With the results of the current assessment it can be stated that with the WISP-3 radiometer, reflection spectra can be obtained with accuracies in the same range as well-known instruments, although the calibration can be improved with implementing a calibration with an NIST traceable calibration setup.

Simple band algorithms can be programmed into the WISP-3 and used to derive water quality parameters (Chl, SPM, aCDOM). These algorithms need regional tuning. In the analysis, the band ratios proposed for Chl and SPM retrieval in Lake Vänern also worked for Lake Peipsi, showing strong correlations between the ratio and the in situ measured concentration. For CDOM, the ratio only showed a strong correlation for the Lake Vänern stations. For Lake Peipsi another algorithm or another tuning would be required. It can be concluded that with a suitable regional algorithm, the WISP-3 can be used for fast water quality assessments of Chl and SPM concentrations for routine monitoring. It can also be used by remote sensing experts to obtain reflection spectra from water bodies for remote sensing purposes.


Niklas Strömbeck is thanked for his help in organizing the field campaign and performing the Microtops measurements. Evi Lill of the Centre for Limnology of Estonian University of Life Sciences is thanked for performing the laboratory measurements of Lake Peipsi. This project has been funded by EU FP7 PEOPLE project WaterS, and partly by the projects CYAN-IS-WAS (Science and technological cooperation between Italy and the Kingdom of Sweden, MIUR), the European Space Agency ESA (contract 21524/08/1-OL) and the Swedish National Space Board.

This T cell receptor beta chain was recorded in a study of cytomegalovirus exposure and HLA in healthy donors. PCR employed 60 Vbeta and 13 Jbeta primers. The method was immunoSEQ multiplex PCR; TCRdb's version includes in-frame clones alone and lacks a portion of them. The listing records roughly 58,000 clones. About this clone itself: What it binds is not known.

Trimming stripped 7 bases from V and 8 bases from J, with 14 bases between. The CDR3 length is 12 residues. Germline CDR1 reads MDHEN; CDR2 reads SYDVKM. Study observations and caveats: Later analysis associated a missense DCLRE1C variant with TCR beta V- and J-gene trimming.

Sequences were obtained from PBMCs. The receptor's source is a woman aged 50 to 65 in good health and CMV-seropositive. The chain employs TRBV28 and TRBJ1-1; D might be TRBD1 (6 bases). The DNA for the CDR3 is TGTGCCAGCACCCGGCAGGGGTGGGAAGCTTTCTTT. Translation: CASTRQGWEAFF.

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Biographies and photographs of the authors are not available.

Annelies Hommersom, Susanne Kratzer, Marnix Laanen, Ilmar Ansko, Martin Ligi, Mariano Bresciani, Claudia Giardino, Jose M. Beltran-Abaunza, Gerald Moore, Marcel R. Wernand, Steef W. Peters, "Intercomparison in the field between the new WISP-3 and other radiometers (TriOS Ramses, ASD FieldSpec, and TACCS)," Journal of Applied Remote Sensing 6(1), 063615 (12 December 2012). http://dx.doi.org/10.1117/1.JRS.6.063615




Scanning probe microscopy


Ocean optics

Radio optics